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City Considers Lowering Neighborhood Speed Limits

The Springfield City Council is considering lowering the speed limit in residential areas across the city. Traffic coordinators say that results from a year-long experiment prove that the plan will make streets safer. KSMU's Megan Keathley reports.

The Springfield City Council is considering lowering the speed limit in residential areas across the city. Traffic coordinators say that results from a year-long experiment prove that the plan will make streets safer.

The pilot project took place in the Rountree neighborhood, where the city lowered the speed limit from 30 to 25 miles per hour. City traffic engineer Earl Newman says that the experiment worked.

The City is now gathering public opinion on whether the new lower speed limit should be applied to more neighborhoods, and to how many. Newman says the lower speed limit will send a message to drivers.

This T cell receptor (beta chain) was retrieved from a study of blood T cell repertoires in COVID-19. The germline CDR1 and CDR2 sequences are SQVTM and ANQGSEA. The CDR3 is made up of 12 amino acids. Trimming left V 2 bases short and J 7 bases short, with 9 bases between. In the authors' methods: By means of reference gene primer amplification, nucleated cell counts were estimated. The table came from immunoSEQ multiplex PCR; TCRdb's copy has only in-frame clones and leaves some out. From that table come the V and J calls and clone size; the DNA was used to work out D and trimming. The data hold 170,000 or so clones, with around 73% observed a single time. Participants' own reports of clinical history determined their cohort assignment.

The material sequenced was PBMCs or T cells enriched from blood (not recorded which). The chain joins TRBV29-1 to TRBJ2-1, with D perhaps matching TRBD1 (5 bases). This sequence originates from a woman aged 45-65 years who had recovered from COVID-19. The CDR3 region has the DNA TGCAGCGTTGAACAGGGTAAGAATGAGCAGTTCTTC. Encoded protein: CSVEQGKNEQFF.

Funding for regular replacement of street signs has been set aside, so Springfield citizens would see no additional cost for the new speed limit markers. Area residents can go online to submit their opinions and view a map of areas where the speed limit might go down. The city is also taking calls and written comments at the Traffic Engineering branch. The Springfield City Council will hear the 25 Mile-Per-Hour Speed Limit proposal at its February 11th meeting.

We have links to the map and the site where you can submit your comments on our website at KSMU-dot-org. For KSMU News, I'm Megan Keathley.


Links:

  • Take the comment survey
  • Map of new 25 mph streets